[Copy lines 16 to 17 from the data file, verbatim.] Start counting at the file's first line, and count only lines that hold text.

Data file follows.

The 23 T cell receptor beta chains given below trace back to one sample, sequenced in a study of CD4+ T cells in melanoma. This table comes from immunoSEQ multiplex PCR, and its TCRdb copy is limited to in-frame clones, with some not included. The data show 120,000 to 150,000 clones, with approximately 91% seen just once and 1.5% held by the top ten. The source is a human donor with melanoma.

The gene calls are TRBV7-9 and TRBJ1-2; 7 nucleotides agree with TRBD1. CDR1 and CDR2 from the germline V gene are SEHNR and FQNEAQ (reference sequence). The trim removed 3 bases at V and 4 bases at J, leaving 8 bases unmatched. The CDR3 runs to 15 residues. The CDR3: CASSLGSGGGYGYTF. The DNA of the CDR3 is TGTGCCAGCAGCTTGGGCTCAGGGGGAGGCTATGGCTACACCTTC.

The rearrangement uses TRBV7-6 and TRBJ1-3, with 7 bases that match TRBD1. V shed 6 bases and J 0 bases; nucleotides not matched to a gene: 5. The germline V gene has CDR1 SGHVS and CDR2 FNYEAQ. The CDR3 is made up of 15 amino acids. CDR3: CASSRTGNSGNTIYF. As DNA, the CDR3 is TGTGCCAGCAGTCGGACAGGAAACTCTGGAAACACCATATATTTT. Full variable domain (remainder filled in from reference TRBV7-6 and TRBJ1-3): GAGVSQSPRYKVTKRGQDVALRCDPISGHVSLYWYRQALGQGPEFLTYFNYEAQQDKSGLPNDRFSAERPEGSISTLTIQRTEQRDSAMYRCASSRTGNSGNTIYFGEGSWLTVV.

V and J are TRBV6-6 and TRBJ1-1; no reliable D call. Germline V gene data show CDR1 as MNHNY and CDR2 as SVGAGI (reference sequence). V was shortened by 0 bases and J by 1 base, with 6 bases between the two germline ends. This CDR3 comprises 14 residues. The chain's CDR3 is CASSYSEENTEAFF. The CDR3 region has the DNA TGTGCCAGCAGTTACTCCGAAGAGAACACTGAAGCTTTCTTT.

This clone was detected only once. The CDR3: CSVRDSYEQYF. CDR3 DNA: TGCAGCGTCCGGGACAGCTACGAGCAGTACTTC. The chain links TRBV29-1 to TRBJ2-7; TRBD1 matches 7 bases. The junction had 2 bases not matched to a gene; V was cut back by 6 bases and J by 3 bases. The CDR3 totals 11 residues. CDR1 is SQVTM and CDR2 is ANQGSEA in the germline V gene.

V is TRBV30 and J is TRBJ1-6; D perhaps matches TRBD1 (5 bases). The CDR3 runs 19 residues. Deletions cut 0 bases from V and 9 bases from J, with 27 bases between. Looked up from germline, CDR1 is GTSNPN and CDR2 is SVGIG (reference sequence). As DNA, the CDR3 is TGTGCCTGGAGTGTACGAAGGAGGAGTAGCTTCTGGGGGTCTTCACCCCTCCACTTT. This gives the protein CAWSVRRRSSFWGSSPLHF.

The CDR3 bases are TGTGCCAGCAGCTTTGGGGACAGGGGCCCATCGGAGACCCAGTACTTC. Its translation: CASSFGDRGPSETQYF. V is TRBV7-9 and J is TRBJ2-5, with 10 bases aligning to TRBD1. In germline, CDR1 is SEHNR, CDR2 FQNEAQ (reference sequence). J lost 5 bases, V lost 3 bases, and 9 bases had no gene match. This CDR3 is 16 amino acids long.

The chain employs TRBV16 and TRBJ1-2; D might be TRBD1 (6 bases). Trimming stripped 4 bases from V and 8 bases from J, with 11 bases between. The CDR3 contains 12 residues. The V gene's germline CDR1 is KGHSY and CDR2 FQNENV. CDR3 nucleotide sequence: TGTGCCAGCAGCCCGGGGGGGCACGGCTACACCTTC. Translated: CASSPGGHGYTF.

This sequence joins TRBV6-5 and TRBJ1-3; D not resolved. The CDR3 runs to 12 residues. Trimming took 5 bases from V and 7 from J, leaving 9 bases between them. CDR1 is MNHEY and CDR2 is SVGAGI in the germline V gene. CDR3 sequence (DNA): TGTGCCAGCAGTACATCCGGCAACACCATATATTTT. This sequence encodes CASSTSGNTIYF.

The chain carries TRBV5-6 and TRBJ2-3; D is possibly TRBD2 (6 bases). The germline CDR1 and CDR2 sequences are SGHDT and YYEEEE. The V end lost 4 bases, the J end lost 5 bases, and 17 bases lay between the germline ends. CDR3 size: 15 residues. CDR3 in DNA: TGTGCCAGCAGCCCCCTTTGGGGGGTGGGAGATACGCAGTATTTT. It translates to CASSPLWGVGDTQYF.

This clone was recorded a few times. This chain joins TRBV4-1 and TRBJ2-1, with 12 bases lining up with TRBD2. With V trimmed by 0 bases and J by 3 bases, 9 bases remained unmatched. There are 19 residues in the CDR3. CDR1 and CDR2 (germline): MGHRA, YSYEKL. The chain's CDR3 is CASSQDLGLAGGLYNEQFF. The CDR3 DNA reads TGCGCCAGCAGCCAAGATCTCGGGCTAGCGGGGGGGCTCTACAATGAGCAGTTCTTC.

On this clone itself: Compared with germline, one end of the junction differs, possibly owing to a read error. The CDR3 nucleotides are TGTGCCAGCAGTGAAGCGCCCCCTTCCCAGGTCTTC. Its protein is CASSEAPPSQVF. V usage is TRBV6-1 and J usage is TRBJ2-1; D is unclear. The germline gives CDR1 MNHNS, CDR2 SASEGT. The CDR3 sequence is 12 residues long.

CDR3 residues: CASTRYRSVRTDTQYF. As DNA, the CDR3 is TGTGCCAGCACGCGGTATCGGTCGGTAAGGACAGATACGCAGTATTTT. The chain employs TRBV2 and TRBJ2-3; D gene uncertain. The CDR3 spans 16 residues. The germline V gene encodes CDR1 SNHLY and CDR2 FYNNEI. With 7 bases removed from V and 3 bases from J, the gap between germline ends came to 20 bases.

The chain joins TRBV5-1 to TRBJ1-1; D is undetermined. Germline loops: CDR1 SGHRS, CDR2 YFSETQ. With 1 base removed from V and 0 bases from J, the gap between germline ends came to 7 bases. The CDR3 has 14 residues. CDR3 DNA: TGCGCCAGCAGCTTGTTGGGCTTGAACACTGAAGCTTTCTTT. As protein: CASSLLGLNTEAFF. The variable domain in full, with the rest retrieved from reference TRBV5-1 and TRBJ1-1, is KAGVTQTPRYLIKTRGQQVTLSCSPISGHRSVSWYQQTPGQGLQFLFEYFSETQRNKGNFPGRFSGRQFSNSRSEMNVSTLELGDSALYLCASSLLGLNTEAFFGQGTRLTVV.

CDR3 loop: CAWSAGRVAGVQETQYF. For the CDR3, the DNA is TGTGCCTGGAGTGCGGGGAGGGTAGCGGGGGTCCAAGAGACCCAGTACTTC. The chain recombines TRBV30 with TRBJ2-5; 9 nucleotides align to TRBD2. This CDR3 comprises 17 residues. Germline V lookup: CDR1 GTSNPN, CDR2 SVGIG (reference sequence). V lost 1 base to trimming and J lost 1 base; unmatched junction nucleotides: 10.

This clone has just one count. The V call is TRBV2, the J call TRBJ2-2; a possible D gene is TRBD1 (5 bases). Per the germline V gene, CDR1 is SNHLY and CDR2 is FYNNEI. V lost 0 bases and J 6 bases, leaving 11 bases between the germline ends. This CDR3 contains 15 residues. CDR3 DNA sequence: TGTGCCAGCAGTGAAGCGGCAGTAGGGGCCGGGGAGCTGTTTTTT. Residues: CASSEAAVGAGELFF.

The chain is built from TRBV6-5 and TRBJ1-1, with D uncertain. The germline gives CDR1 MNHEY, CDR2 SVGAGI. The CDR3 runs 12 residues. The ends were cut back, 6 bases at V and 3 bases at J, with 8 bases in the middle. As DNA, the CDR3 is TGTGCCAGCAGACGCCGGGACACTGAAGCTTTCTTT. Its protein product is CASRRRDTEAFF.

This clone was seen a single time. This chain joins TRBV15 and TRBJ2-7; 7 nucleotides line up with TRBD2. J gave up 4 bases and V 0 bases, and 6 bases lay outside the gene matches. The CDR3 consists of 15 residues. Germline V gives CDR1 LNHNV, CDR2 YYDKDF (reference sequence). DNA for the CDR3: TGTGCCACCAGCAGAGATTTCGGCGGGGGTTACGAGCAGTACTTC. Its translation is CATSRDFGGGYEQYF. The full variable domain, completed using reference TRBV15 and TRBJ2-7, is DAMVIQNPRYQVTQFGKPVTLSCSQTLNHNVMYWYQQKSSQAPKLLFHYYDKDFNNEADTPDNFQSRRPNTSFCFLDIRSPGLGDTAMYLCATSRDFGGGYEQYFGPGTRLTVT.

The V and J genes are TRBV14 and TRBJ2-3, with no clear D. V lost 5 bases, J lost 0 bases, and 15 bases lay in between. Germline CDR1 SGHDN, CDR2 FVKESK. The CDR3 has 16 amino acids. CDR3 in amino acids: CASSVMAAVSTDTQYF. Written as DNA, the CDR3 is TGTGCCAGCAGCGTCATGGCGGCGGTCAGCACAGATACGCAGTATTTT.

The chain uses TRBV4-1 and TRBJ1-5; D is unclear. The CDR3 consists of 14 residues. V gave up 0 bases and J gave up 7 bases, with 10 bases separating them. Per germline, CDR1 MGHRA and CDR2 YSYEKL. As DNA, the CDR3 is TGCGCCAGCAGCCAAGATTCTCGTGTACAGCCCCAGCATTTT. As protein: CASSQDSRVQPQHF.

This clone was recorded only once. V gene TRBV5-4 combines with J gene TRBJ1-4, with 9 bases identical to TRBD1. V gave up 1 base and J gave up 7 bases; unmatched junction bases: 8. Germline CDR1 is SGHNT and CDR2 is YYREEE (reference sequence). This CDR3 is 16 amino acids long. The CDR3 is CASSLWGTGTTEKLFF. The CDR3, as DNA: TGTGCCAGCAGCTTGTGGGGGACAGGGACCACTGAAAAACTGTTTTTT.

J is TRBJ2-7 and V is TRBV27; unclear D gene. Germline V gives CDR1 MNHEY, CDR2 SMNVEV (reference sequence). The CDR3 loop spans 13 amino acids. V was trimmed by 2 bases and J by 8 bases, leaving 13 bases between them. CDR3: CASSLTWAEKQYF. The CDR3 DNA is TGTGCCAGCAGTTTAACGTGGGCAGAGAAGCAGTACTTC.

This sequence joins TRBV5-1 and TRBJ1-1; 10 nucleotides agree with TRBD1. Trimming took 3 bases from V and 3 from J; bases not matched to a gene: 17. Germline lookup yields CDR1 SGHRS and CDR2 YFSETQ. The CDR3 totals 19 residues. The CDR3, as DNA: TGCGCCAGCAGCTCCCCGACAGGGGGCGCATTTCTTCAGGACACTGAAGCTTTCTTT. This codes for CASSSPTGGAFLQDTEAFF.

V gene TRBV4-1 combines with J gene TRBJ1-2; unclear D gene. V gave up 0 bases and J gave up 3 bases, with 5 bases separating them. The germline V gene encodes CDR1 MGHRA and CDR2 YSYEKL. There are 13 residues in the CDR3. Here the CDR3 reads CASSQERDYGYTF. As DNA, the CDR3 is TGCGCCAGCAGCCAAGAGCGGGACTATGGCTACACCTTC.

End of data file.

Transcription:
This clone has just one count. The V call is TRBV2, the J call TRBJ2-2; a possible D gene is TRBD1 (5 bases). Per the germline V gene, CDR1 is SNHLY and CDR2 is FYNNEI. V lost 0 bases and J 6 bases, leaving 11 bases between the germline ends. This CDR3 contains 15 residues. CDR3 DNA sequence: TGTGCCAGCAGTGAAGCGGCAGTAGGGGCCGGGGAGCTGTTTTTT. Residues: CASSEAAVGAGELFF.

The chain is built from TRBV6-5 and TRBJ1-1, with D uncertain. The germline gives CDR1 MNHEY, CDR2 SVGAGI. The CDR3 runs 12 residues. The ends were cut back, 6 bases at V and 3 bases at J, with 8 bases in the middle. As DNA, the CDR3 is TGTGCCAGCAGACGCCGGGACACTGAAGCTTTCTTT. Its protein product is CASRRRDTEAFF.